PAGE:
Critique 056: Relation of alcohol consumption to colorectal cancer – 13 September 2011
Fedirko V, Tramacere I, Bagnardi V, Rota M, Scotti L, Islami F, et al. Alcohol drinking and colorectal cancer risk: an overall and dose–response meta-analysis of published studies. Annals of Oncology 22: 1958–1972, 2011, doi:10.1093/annonc/mdq653
Background: The International Agency for Research on Cancer (IARC) concluded that alcohol consumption is related to colorectal cancer (CRC). However, several issues remain unresolved, including quantification of the association for light (≤ 1 drink/day) and moderate (2–3 drinks/day) alcohol drinking, investigation of the dose–response relationship, and potential heterogeneity of effects by sex, colorectal site, and geographical region.
Methods: Twenty-seven cohort and 34 case–control studies presenting results for at least three categories of alcohol intake were identified from a PubMed search of articles published before May 2010. The summary relative risks (RRs) were estimated by the random effects model. Second-order fractional polynomials and random effects metaregression models were used for modeling the dose–risk relation.
Results: The RRs were 1.21 [95% confidence interval (CI) 1.13–1.28] for moderate and 1.52 (95% CI 1.27–1.81) for heavy (≥ 4 drinks/day) alcohol drinking. The RR for moderate drinkers, compared with non-/occasional drinkers, was stronger for men (RR = 1.24, 95% CI 1.13–1.37) than for women (RR = 1.08, 95% CI 1.03–1.13; Pheterogeneity = 0.02). For heavy drinkers, the association was stronger in Asian studies (RR = 1.81, 95% CI 1.33–2.46; Pheterogeneity = 0.04). The dose–risk analysis estimated RRs of 1.07 (95% CI 1.04–1.10), 1.38 (95% CI 1.28–1.50), and 1.82 (95% CI 1.41–2.35) for 10, 50, and 100 g/day of alcohol, respectively.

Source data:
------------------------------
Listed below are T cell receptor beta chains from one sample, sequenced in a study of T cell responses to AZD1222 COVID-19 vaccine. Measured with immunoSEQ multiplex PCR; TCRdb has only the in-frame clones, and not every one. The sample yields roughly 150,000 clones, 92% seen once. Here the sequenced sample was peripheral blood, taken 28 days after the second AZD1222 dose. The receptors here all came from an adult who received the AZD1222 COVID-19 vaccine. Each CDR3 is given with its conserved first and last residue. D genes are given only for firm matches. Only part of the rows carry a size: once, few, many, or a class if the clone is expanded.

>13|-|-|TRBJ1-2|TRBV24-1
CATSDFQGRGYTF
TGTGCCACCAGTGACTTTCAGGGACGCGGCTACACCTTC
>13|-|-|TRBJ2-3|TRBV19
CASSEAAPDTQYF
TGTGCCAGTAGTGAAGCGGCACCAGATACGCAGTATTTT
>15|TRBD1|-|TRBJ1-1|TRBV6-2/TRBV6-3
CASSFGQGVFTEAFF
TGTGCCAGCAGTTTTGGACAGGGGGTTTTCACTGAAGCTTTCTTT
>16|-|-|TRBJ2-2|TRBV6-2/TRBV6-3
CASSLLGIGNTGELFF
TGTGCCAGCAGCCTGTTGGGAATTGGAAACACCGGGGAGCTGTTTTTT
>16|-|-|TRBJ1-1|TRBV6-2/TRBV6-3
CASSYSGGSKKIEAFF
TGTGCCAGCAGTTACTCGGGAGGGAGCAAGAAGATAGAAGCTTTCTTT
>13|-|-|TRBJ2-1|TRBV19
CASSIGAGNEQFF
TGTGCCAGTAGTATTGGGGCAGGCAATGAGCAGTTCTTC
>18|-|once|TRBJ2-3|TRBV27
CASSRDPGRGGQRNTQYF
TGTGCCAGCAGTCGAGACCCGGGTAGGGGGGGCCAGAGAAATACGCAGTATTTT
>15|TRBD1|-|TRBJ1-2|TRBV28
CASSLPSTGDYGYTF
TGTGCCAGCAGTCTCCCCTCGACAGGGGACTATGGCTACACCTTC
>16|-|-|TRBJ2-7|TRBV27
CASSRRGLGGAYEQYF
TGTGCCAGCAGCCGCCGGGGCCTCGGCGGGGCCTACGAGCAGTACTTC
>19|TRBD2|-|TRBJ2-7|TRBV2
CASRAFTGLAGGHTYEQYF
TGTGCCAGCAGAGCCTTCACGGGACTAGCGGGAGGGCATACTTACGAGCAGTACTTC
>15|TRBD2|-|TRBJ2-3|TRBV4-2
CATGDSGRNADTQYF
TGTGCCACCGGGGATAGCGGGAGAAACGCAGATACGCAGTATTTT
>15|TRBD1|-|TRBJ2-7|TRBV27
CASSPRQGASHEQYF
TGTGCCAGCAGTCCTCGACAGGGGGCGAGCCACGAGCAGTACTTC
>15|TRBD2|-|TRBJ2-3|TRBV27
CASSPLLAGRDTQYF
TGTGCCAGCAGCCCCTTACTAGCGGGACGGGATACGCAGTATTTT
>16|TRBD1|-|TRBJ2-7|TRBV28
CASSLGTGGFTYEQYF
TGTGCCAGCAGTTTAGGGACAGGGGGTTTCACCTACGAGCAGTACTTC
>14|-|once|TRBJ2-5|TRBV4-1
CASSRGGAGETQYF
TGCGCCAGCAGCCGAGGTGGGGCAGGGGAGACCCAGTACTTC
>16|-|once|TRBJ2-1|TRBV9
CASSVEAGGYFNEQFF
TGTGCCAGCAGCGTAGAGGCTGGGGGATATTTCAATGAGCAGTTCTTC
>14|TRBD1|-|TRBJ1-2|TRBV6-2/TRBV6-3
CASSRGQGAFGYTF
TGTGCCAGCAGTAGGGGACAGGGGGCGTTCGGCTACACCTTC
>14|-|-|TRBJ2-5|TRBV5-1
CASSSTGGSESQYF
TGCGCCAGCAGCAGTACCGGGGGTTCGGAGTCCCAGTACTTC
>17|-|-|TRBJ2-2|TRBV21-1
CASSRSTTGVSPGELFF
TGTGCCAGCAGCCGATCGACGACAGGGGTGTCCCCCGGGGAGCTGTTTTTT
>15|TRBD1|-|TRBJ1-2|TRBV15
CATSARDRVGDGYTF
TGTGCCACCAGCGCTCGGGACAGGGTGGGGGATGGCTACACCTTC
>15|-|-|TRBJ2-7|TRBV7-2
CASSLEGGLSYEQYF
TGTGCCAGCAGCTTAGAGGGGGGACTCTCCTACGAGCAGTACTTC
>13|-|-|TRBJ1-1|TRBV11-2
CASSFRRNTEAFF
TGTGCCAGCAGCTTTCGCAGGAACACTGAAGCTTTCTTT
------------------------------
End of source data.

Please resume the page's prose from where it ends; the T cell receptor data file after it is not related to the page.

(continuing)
Conclusions: This meta-analysis provides strong evidence for an association between alcohol drinking of >1 drink/day and colorectal cancer risk.
Forum members considered this to be a well-done analysis, using appropriate statistical methodology. However, they had three major concerns that may limit somewhat the implications of the study:
1. The definition of “moderate” drinking: Defining up to 49.9 grams of alcohol (up to 4 typical drinks) per day as “moderate drinking” is not in line with most national guidelines. It would have been more informative if results were presented by 1 to 2 drinks/day, 2 to 3 drinks/day, etc., since most guidelines consider more than 12 to 15 g/day for women and more than 24 to 30 g/day for men as exceeding moderate or sensible levels. One reviewer pointed out that “A quick read of the abstract gives the impression that any amount of alcohol leads to higher risk of colorectal cancers. In the text and tables, however, the risk of these cancers for drinkers averaging up to one drink/day is the same as that of non-drinkers.”